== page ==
By Paul Chatwin

I have six years of monthly gas, electric and water home meter readings. I read the meters religiously each month, log them on a spreadsheet, and then do very little with the data. I know for 2016 my consumption was circa 14,000kWh gas and circa 2,500 kWh of electricity. This converts to 3,700 kgCO2e. But is this any good? I didn’t really know the answer. That is until Module 2 of the Cundall Diploma, which is built around 13 modules over a two-year programme.

Module 2 required either a home or work place energy audit together with a plan for improvement. At last I thought, I can use my data and see what can be done. My wife and I have two young children living in a four-bed mid-terrace house built in 1999. We switch lights off, although I am reliably informed the kids won’t do this when they are teenagers, and our main house improvements have been replacing the doors and windows with modern double glazing. We have also had free cavity blown insulation installed, added more loft insulation, improved boiler controls (however this can lead to more comfort and not necessarily less energy) and of course the usual LED lamp replacements. Most of our lights are efficient with LED’s apart from the ‘expensive’ one my wife won’t allow me to replace in the living room! It has twelve 25 Watt halogen bulbs! It does not take a rocket scientist to work out that this is excessive. At first I partially filled the fitting with lamps, more recently I used LED replacements but only to six LED and two halogens as the light flickers (transformer issue) with any further reductions. The saving grace is that the light from the TV, the fish tank and a 4 Watt table lamp is used most evenings.

Back to the diploma, one of the requirements was to compare my energy with my colleagues. I emailed everyone in the Birmingham office asking for similar data to provoke chats about lifestyle and occupation patterns etc. My research resulted in twelve sets of 2016 gas and electric bill data. So, how good was my consumption in comparison? Being competitive, I had high expectations. We ranked 5th lowest, I was ok with this. But the lower consumers included a modern 2-bed house with 2 professionals, another was a similar house to mine but with one young professional. So not comparable. If you broke the consumption down to carbon per person we came first i.e. lowest. This made me happy!

Compared to U-switch (a UK based free and impartial energy provider comparison website) our consumption was close to medium being only 1% more (when considering carbon emissions kgCO2e. Medium category being a 3-bed house, 3-4 people, small family, clothes washing 3/week, heating and appliances used all day). Compared to British Gas previous 3 months and post code we were 12% lower than ‘Average’.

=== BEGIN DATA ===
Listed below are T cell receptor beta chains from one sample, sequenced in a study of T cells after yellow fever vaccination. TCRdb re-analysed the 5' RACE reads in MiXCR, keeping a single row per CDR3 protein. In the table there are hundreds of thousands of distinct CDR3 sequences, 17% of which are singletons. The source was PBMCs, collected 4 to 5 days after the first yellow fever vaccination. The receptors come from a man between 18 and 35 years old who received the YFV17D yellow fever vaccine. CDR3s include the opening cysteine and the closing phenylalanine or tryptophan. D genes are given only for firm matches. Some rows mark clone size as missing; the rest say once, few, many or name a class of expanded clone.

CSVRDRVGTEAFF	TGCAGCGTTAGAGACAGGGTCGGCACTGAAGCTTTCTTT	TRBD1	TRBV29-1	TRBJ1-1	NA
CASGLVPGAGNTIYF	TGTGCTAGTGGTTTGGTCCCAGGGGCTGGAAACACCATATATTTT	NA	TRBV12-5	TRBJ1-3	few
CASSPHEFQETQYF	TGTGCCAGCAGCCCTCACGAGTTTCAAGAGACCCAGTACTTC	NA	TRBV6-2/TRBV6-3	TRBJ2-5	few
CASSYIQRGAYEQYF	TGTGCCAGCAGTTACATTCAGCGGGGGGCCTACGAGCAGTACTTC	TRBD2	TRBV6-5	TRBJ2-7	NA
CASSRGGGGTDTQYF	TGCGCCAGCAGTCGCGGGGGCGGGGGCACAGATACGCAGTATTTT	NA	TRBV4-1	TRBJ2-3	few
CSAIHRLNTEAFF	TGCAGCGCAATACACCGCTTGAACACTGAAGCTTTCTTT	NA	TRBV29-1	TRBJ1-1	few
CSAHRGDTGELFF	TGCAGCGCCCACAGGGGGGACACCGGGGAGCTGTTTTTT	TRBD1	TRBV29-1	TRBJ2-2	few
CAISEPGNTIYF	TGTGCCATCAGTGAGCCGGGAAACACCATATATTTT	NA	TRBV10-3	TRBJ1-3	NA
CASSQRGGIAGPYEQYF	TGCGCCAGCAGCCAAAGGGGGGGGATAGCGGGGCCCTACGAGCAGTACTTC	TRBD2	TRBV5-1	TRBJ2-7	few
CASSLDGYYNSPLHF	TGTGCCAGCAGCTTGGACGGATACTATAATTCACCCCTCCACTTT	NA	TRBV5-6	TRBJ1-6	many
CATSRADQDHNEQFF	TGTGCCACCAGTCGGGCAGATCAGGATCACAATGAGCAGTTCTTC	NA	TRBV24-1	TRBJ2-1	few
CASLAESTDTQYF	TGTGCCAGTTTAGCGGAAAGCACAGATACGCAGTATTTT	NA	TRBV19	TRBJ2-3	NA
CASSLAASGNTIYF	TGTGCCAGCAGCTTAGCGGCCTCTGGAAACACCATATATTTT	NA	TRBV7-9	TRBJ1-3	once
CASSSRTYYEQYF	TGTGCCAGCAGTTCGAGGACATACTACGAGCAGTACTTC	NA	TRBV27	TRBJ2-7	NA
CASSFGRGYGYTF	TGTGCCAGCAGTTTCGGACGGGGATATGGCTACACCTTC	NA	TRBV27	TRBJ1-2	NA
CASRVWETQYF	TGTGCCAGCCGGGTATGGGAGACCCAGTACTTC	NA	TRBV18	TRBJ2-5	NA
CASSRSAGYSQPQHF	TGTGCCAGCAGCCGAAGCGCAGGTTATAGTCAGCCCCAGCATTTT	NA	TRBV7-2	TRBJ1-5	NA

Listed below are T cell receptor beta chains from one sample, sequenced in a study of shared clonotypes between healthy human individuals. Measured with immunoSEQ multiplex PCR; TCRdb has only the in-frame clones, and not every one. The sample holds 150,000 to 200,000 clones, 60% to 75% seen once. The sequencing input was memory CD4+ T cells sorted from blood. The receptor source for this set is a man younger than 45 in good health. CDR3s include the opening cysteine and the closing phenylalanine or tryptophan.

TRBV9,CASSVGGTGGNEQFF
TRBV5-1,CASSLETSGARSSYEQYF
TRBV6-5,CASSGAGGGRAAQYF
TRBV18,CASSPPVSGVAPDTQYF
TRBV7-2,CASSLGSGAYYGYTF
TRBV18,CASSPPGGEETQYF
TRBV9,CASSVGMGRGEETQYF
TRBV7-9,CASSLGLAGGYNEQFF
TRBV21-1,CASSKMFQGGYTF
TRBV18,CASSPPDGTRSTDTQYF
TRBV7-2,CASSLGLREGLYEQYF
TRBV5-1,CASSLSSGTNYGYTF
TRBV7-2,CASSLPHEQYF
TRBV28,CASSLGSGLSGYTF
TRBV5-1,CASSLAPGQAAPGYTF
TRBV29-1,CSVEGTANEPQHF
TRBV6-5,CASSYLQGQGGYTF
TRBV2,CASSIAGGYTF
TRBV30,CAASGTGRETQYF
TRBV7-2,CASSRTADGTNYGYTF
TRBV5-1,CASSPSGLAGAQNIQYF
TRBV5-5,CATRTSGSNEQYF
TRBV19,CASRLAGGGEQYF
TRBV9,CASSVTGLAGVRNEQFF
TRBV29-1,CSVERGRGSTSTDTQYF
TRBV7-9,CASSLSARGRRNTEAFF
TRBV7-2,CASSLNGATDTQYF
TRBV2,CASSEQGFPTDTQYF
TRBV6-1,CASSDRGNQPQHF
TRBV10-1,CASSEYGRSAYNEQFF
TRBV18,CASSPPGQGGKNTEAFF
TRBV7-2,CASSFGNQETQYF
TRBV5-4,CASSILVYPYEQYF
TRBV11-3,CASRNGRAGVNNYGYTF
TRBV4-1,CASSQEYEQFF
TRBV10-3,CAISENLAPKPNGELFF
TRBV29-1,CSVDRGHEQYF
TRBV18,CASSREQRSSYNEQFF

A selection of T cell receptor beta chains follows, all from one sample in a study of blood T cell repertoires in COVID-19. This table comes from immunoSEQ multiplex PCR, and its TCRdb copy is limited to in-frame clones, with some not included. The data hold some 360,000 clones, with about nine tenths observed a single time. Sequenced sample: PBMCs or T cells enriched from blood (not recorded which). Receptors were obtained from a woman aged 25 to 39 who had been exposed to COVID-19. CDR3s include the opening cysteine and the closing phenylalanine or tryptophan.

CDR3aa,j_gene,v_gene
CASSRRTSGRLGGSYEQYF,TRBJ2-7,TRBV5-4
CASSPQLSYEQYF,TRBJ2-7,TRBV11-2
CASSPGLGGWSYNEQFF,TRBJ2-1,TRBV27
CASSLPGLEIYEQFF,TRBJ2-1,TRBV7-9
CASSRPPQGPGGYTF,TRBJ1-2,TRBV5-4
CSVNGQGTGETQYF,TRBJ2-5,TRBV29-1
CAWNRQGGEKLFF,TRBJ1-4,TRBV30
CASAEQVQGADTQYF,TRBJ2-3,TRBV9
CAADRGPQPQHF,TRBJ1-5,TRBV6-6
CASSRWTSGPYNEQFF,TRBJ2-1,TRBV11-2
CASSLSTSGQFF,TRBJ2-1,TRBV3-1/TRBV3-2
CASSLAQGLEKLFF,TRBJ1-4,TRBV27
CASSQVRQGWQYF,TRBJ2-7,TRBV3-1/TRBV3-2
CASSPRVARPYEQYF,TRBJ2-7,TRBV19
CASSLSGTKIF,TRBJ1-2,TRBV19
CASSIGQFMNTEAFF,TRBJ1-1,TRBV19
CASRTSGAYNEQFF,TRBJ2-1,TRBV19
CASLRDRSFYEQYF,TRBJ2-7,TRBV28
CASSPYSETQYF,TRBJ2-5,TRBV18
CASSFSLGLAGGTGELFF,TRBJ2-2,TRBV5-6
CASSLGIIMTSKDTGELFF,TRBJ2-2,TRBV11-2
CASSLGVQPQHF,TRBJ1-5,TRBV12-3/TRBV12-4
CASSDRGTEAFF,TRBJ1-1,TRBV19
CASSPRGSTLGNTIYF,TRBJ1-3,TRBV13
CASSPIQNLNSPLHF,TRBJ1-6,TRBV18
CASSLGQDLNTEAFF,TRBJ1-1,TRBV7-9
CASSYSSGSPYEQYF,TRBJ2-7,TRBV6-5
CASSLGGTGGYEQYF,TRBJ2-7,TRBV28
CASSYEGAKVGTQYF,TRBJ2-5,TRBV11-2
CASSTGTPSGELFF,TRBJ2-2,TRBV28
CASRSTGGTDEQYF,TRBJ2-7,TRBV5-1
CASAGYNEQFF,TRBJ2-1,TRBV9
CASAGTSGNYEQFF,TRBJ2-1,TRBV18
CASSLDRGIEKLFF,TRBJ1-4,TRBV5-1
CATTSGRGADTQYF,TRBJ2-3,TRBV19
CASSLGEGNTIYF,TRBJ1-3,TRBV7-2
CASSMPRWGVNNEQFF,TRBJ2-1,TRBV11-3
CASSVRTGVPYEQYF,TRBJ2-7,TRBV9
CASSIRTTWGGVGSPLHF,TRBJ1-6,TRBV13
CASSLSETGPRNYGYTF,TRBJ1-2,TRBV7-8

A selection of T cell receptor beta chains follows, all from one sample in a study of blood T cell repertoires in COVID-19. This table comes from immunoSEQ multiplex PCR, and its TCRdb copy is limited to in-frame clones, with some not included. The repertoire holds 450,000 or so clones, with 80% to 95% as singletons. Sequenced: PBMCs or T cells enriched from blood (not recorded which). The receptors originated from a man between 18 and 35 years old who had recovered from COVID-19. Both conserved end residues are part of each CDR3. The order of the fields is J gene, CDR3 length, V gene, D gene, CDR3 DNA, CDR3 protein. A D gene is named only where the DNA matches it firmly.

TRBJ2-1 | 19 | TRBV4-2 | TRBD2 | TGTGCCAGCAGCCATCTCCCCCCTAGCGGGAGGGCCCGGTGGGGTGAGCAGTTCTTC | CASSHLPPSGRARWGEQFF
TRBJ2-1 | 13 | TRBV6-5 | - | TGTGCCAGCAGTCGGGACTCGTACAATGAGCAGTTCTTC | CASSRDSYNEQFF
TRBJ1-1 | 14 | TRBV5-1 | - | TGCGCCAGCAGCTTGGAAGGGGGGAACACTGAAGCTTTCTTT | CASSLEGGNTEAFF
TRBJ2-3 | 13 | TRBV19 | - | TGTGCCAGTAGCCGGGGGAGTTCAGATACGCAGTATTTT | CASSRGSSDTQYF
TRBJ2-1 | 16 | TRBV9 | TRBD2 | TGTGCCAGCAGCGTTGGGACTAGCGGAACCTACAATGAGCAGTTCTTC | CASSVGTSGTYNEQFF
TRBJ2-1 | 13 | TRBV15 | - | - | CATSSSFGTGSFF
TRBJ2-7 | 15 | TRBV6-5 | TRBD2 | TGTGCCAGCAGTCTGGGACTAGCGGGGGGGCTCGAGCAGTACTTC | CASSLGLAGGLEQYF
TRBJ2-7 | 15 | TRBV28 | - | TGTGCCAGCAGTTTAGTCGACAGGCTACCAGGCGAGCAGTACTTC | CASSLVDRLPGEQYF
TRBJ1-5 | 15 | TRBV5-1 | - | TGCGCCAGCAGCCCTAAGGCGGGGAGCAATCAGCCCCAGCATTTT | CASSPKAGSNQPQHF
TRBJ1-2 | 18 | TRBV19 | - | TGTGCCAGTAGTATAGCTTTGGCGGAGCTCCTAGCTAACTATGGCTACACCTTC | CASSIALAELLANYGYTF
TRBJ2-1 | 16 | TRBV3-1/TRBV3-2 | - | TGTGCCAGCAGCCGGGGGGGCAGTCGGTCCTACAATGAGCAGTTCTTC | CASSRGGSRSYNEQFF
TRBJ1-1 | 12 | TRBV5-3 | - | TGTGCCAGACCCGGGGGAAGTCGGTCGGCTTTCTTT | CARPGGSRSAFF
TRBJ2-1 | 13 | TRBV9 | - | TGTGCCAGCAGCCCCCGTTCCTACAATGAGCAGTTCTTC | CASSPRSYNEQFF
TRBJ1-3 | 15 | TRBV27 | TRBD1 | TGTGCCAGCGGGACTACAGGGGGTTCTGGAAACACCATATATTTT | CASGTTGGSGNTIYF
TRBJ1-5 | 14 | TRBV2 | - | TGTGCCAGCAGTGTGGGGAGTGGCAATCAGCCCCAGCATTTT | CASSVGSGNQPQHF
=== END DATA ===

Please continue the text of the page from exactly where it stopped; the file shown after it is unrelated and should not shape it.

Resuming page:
This is all good, so now I knew we were efficient in our usage compared to colleagues’ data and compared well against benchmarks, but I also knew through my research that I was 27% greater than passivHaus energy requirements. Could I get near to passivHaus? That, in my view, would be worth writing about.

To achieve this goal, I would need to cut emissions by a quarter, circa 1,000 kgCO2e. As part of the Module 2 I identified five initiatives that totalled a potential saving of 900 kgCO2e. The first initiative was aimed to reduce unwanted heat loss through draught strip replacement arounds doors and replacing extract fans in bathrooms with less-leaky ones (130 kgCO2e potential saving). The second initiative was to replace the boiler, this I estimated could save 450 kgCO2e. The third initiative was replacing the hot water storage cylinder to potentially save 110 kgCO2e, then I looked at replacing the few remaining non-LED lights to LED which would save 33 kgCO2e and lastly, but importantly, changing our behaviours could easily save 180 kgCO2e.

The five initiatives were identified in January 2017 (five months ago). The initiative with the greatest opportunity for reduction was changing the boiler we did this at the start of April and with religious monitoring of the gas meter (almost daily) we are set to make almost a 25-30% reduction in gas consumption. Even with a 25% reduction this would lead to 625 kgCO2e annual carbon savings (approximately £100 a year).

I may blog again later this year to see how much lower we can go, whilst remaining comfortable. Some of our gas savings are just down to changing behaviour, we simply don’t heat the house as much as we used to.

Join the conversation! 2 Comments

  1. Hi Paul – I am curious as to how low you managed to go over the last 18 months. But in particular, did you get around to changing your boiler? I must confess it is something on my own to-do list. Any guidance or insight would be most appreciated. Cheers, Kate


    • Hi Kate,
      I replaced the boiler March/April 2017. e are realising 25-30% reduction in gas. So really pleased. When choosing a boiler we considered a combi. Combi benefits was more space (no tank in airing cupboard). But we needed to increase gas pipe and no back-up for hot water if boiler failed in the future (tank has electric elements so hot water is always available). So we stayed with traditional. I tried to be clever and get a boiler with an outdoor temp sensor for direct weather compensation (more condensing = increased efficiency) – but we had to remove the feature as the hot water was not getting up to temperature, this is a limitation on controls. Good luck.



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Paul Chatwin, Sustainable Cundall, Working at Cundall


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